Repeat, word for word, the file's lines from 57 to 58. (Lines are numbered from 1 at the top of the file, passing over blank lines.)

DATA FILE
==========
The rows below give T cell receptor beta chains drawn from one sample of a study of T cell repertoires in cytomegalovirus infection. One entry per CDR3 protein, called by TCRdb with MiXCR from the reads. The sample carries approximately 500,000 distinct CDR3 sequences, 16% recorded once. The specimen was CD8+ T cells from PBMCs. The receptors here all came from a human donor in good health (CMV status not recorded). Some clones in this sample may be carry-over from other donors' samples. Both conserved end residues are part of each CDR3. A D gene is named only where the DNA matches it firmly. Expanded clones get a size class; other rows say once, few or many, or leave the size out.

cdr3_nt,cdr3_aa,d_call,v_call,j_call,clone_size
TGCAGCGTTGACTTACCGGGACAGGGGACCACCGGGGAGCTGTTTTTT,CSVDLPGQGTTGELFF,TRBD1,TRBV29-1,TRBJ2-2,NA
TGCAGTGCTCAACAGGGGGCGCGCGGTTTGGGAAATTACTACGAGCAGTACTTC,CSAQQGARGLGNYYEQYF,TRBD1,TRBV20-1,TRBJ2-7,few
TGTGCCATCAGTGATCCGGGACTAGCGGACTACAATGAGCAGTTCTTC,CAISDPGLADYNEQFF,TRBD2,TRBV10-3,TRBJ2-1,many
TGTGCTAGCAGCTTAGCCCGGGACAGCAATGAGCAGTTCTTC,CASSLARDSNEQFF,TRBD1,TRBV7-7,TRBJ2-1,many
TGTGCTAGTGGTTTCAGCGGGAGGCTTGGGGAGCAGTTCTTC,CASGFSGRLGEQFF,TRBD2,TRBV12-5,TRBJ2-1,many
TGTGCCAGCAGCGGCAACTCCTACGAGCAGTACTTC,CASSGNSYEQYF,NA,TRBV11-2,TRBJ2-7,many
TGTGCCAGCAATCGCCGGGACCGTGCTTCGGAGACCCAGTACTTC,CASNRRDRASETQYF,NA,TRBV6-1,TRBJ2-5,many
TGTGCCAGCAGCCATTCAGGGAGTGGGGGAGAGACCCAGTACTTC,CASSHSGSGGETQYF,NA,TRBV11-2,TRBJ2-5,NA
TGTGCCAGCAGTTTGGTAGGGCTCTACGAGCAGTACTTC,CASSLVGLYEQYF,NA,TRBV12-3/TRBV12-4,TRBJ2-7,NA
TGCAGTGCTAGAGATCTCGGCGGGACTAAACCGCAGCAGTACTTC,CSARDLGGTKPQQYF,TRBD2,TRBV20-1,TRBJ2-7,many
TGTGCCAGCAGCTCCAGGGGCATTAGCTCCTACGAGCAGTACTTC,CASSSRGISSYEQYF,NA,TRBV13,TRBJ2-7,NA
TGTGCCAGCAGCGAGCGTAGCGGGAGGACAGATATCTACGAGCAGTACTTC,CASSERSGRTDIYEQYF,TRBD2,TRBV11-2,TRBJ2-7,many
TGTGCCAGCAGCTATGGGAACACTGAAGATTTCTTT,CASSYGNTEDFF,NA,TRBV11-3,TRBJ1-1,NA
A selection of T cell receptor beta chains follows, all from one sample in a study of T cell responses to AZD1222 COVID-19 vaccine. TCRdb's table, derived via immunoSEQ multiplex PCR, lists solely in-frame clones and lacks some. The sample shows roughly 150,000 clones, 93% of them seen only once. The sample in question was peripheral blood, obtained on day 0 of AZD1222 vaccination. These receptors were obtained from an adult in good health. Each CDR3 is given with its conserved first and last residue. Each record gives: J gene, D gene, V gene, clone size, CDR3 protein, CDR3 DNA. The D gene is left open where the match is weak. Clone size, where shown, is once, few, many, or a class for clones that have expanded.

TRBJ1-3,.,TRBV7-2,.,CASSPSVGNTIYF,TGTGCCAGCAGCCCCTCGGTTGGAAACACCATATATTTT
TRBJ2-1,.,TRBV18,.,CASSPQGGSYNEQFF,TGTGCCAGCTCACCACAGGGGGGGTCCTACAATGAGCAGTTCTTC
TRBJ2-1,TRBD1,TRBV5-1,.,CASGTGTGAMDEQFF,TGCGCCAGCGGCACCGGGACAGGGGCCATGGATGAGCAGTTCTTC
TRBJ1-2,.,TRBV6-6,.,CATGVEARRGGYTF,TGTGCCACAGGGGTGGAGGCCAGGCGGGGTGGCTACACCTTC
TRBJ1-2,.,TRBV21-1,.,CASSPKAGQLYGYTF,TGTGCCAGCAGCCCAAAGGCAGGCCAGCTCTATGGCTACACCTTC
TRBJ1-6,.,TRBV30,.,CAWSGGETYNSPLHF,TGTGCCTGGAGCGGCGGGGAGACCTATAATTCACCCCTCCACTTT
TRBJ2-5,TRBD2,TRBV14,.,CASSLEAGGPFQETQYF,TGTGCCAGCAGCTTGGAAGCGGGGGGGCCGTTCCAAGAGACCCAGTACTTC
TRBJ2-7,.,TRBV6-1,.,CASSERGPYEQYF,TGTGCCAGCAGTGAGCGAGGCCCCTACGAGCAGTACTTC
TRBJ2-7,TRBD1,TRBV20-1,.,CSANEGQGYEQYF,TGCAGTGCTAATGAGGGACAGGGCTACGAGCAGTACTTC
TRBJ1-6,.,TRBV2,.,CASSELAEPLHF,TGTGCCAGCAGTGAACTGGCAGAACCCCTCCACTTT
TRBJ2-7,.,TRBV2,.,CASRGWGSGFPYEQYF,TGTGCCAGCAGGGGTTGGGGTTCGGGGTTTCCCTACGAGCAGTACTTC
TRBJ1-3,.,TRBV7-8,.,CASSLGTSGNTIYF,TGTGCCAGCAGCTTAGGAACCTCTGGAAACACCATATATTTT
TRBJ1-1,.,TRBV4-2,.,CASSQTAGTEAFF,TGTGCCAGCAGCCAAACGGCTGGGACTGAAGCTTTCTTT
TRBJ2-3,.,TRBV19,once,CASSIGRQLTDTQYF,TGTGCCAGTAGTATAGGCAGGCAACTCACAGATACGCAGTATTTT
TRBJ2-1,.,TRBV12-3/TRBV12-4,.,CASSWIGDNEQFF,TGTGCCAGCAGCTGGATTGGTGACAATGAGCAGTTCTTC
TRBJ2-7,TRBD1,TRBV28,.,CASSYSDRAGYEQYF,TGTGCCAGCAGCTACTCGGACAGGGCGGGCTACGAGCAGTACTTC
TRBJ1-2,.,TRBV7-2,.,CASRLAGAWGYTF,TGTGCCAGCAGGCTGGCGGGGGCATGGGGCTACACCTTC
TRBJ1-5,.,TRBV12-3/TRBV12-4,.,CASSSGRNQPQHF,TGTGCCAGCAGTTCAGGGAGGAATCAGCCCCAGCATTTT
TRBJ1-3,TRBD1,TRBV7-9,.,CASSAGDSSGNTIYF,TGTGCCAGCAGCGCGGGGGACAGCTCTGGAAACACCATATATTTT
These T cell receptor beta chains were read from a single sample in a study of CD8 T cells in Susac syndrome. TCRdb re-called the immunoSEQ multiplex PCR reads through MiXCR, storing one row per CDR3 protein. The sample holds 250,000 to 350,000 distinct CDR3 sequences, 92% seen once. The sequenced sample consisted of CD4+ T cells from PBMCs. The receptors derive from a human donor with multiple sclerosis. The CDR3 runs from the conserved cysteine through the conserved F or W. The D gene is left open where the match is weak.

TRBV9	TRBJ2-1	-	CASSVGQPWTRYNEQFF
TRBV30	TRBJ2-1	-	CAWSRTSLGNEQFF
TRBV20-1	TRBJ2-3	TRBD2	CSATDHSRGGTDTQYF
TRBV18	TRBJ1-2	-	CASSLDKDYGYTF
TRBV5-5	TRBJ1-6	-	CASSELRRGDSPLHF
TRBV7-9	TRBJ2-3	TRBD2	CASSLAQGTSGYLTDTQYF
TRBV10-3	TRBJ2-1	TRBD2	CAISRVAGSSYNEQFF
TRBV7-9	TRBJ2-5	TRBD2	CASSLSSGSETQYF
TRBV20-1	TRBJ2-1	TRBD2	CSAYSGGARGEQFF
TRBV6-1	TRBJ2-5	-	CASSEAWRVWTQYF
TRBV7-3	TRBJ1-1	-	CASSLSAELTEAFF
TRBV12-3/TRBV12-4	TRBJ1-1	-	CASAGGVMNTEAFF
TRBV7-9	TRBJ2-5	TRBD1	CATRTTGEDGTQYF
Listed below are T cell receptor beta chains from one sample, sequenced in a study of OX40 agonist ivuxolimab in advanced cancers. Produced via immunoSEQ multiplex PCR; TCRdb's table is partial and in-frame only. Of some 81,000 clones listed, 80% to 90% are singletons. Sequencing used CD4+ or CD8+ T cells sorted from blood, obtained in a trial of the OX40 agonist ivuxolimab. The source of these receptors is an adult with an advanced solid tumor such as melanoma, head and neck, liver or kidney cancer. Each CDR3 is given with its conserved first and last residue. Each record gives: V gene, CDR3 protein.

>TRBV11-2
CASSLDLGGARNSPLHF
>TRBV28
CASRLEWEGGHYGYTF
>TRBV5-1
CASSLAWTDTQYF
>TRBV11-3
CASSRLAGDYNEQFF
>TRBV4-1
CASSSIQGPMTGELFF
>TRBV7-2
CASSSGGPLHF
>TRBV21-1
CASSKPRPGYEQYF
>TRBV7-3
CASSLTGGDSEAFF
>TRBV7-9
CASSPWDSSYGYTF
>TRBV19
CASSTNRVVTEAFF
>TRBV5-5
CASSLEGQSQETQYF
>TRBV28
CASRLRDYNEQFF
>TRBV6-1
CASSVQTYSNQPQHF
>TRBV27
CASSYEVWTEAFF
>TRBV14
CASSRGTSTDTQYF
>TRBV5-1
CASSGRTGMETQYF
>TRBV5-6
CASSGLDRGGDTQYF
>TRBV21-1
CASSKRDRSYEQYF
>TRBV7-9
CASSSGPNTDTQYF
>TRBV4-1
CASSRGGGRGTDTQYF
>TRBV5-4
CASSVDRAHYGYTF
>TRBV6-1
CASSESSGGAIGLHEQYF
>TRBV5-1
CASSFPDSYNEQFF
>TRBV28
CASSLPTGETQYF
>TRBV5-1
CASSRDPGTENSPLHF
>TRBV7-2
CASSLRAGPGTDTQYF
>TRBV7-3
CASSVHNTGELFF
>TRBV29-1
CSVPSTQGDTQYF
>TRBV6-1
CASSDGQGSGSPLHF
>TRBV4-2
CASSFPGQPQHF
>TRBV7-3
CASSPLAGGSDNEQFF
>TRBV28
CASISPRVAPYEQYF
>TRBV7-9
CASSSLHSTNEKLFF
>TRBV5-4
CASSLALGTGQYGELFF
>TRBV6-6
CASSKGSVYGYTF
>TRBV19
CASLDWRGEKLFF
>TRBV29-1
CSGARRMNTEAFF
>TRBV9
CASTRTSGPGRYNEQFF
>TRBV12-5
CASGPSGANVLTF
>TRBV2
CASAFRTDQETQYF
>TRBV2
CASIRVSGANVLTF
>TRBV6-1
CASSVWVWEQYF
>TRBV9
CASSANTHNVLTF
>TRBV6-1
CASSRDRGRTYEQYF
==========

>TRBV11-3
CASSRLAGDYNEQFF